Edmund Wetmore, for appellant.
C. H. Duell, for appellees.
Before WALLACE, LACOMBE, and SHIPMAN, Circuit Judges.

PER CURIAM. Decree of circuit court (72 Fed. 277) afirmed, with costs, upon the opinion of court below.

CARTER-CRUME CO. V. BLOOMINGDALE.

(Circuit Court, S. D. New York. February 6, 1897.)

PATENTS-INFRINGEMENT-ANTICIPATION.

In Equity.

Bill brought by Carter-Crume Company against Lyman G. Bloomingdale for infringement of reissue letters patent No. 10,359, issued July 24, 1883, for an improvement in manifold copying books. The defenses were: (1) Noninfringe ment; (2) invalidity of the reissue; (3) anticipation by prior use; and (4) lack of equity in the complaint. On motion for preliminary injunction. Granted.

Charles H. Duell, for complainant.
Kerr, Curtis & Page and Benjamin Barker, Jr., for defendants

LACOMBE, Circuit Judge. All the defenses urged here, save one, appear to have been presented before Judge Coxe. The new one is the “prior use" of a particular book now produced by C. C. Boyles. The evidence touching the authenticity of this book, and to what extent its use anticipated the patent, is of a character which may best be passed upon on final hearing. Following Judge Coxe's decision, the motion for preliminary injunction is granted; injunction not to take effect until 30 days from date, so as to give defendant, who is a user, opportunity to provide himself with noninfringing order books.

DAVIS v. CAMMEYER.

(Circuit Court, S. D. New York. January 30, 1897.)

PATENTS_PRELIMINARY INJUNCTION-DENIAL.

Motion for preliminary injunction. Suit on patent No. 242,382, dated May 31, 1881, to Michael Shuter and Abraham Davis, for "tip for insoles," and sustained on final hearing in Shuter v. Davis, 16 Fed. 564. Denied.

Edwin H. Brown, for complainant.
Philip J. O'Reilly, for defendant.

LACOMBE, Circuit Judge. The articles used in the defendant's shoes are not in all respects like those which, in the former suit, were held to be infringements of the patent. While the variances are not perhaps great, the patent is a narrow one, and the deterniination of the question whether these particular tips are also infringements may best be reserved for final hearing.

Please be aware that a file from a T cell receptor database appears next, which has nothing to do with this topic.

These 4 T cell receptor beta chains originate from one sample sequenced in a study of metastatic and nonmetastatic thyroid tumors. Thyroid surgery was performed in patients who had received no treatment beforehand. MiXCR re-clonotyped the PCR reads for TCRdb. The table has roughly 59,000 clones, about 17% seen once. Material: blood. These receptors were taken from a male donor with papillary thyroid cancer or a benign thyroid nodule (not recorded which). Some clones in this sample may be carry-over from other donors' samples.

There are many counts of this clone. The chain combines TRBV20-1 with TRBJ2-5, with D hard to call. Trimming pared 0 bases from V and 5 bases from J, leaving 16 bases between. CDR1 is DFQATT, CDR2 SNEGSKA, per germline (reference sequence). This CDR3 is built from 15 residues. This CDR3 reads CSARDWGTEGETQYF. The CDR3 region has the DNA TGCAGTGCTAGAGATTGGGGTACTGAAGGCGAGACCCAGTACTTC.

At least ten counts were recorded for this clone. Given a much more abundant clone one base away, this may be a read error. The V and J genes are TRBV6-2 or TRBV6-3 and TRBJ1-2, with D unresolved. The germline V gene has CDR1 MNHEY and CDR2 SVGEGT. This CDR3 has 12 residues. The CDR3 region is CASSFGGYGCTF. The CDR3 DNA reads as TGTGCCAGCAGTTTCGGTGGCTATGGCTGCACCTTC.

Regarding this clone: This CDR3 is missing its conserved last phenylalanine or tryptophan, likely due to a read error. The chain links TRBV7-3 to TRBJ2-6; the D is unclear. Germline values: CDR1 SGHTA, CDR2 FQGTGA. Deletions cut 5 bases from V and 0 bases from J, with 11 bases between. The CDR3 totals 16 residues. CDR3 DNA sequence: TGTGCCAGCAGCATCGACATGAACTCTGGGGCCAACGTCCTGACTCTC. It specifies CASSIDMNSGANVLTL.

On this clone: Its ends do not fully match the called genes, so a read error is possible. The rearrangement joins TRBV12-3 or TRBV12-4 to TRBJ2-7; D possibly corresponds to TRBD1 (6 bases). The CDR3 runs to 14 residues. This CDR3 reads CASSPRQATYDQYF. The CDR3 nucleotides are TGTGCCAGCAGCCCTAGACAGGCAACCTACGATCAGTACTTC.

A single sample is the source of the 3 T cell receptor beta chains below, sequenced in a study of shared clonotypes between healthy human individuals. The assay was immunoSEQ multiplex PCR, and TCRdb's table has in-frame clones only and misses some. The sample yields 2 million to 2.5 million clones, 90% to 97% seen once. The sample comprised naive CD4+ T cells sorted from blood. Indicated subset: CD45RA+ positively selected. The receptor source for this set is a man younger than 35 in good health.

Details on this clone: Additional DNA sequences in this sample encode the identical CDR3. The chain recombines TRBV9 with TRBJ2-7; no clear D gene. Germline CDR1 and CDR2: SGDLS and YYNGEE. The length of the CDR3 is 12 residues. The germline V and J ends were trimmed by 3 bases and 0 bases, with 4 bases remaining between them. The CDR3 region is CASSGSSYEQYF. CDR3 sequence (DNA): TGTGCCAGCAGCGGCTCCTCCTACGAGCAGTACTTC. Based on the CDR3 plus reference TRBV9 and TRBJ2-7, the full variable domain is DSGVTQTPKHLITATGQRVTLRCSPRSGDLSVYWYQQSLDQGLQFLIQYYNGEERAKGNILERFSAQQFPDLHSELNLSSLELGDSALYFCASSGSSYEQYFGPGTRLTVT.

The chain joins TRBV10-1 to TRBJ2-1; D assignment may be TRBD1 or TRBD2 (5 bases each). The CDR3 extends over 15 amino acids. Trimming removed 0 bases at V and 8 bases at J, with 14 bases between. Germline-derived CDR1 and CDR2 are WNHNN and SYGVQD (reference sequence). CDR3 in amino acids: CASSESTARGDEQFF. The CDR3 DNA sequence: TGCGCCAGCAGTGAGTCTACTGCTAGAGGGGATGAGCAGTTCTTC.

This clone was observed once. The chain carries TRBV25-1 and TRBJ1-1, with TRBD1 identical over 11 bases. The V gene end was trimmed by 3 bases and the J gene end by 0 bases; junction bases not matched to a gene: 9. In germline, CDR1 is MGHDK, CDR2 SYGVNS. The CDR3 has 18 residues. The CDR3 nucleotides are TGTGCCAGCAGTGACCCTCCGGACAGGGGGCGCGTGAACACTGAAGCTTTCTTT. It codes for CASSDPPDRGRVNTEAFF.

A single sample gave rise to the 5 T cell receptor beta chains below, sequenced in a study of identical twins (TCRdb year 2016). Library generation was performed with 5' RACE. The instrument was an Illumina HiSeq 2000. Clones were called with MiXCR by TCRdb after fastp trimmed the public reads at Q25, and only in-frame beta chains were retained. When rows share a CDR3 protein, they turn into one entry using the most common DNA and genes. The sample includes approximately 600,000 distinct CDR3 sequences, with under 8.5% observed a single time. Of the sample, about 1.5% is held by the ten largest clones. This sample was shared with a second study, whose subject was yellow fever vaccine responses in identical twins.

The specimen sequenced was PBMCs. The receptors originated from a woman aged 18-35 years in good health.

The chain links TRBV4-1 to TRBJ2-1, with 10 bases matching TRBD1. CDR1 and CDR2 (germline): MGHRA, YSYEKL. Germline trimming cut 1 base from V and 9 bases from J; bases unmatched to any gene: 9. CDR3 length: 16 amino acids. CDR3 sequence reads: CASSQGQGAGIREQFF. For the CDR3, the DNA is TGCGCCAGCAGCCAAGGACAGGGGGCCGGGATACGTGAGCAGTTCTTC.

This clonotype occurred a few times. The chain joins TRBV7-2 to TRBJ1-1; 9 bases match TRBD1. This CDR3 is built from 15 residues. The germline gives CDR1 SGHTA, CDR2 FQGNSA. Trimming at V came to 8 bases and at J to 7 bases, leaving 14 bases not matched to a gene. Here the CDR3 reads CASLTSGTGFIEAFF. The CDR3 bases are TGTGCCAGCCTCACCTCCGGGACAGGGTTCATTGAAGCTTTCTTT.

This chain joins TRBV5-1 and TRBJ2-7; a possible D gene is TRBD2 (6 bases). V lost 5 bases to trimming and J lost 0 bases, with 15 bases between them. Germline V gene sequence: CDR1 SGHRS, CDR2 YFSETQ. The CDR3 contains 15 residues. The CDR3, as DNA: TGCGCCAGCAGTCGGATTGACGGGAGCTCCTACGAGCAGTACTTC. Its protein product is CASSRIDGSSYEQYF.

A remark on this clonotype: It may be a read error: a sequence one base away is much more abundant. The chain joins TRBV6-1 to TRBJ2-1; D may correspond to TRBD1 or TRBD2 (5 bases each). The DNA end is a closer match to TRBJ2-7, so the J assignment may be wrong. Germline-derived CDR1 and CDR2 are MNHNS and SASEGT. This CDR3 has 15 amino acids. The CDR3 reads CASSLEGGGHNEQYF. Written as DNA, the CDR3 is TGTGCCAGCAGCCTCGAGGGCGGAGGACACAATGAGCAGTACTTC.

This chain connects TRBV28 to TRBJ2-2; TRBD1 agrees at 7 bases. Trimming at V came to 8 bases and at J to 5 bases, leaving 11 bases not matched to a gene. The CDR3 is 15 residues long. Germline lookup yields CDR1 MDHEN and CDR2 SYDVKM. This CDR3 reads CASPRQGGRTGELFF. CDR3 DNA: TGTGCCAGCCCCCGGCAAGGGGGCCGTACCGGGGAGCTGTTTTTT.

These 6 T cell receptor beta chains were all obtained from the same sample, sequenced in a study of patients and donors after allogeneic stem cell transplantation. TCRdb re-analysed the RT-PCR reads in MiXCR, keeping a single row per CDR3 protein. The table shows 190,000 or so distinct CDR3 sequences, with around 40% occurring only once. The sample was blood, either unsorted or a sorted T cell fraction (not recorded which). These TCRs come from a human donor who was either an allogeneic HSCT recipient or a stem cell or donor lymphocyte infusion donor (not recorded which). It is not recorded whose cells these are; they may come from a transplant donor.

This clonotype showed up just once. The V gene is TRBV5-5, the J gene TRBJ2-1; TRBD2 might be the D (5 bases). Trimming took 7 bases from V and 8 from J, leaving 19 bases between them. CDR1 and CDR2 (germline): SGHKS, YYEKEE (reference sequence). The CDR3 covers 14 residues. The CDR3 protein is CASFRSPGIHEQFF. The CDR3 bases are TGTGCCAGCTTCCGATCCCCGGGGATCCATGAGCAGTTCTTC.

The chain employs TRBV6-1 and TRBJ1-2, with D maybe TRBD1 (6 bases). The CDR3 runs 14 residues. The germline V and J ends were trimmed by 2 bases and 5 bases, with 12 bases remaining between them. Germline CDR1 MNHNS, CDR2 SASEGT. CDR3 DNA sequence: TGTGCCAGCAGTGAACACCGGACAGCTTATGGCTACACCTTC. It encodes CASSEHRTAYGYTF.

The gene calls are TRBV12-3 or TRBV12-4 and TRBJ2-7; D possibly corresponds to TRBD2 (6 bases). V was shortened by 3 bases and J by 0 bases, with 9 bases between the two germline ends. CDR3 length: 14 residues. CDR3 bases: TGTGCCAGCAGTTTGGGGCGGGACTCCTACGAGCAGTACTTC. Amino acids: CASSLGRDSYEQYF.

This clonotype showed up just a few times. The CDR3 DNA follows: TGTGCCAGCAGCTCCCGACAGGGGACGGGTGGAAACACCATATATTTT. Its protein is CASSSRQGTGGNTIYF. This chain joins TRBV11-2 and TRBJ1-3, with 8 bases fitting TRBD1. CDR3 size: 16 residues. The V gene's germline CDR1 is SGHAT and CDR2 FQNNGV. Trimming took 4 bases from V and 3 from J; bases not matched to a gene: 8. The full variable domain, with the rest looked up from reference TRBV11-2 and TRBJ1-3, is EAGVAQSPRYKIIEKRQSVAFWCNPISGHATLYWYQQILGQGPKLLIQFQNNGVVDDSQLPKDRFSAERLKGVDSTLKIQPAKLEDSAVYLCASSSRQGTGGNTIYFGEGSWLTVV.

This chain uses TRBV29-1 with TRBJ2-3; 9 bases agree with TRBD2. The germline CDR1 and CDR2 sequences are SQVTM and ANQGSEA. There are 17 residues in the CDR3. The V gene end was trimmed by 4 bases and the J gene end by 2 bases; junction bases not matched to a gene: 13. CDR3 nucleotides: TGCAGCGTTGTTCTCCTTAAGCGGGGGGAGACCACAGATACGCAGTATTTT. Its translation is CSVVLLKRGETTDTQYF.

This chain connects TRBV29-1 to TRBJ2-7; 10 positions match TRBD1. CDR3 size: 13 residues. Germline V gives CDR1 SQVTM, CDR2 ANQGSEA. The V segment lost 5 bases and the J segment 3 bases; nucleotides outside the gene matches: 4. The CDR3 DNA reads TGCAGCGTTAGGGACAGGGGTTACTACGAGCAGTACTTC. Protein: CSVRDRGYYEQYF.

GOLDBERG & CO. V. UNITED STATES.
(Circuit Court, S. D. New York, February 16, 1897.)

CUSTOMS DUTIES.

TOWNSEND, District Judge (orally). The decision of the board of general appraisers, affirming the action of the collector of customs, is affirmed, under the rulings of the circuit court of appeals in Merwin v. Magone, 17 C. C. A. 361, 70 Fed. 776, U. S. v. China & Japan Trading Co., 18 C. C. A. 335, 71 Fed. 864, and Matheson & Co. v. U. S., 18 C. C. A. 143, 71 Fed. 394.

THE RESTLESS.

BURTIS v. THE RESTLESS. MOQUIN-OFFERMAN-HEISSENBUTTEL COAL CO. V. SAME. TRAHEY et al. v. SAME. RUTHER V. SAME. SEEMANN V. SAME. GUINAN et al. v. SAME. SULLIVAN V. SAME. HURLEY V. SAME.

(District Court, E. D. New York. December 2, 1896.) ADMIRALTY-SALE OF VESSEL-LIENS UNDER STATE LAWS.

Macklin, Cushman & Adams, for Burtis and Trahey.
Peter S. Carter, for Ruther, Seemann, and Guinan.
Alexander & Ash, for Moquin-Offerman-Heissenbuttel Coal Co.
James Troy, for Sullivan and Hurley.

BENEDICT, District Judge. In this case the same questions arise as in the case of The Glen Iris, 78 Fed. 511, except that there is no claim for damag by negligent towing, and no necessity for making a rest in any of the monthly bills on that account. Let the fees of the officers of court be first paid, and then the claims for which libels had been filed within 40 days of the date of each monthly bill, with costs pro rata, if there be not enough for all.

END OF CASES IN VOL. 78.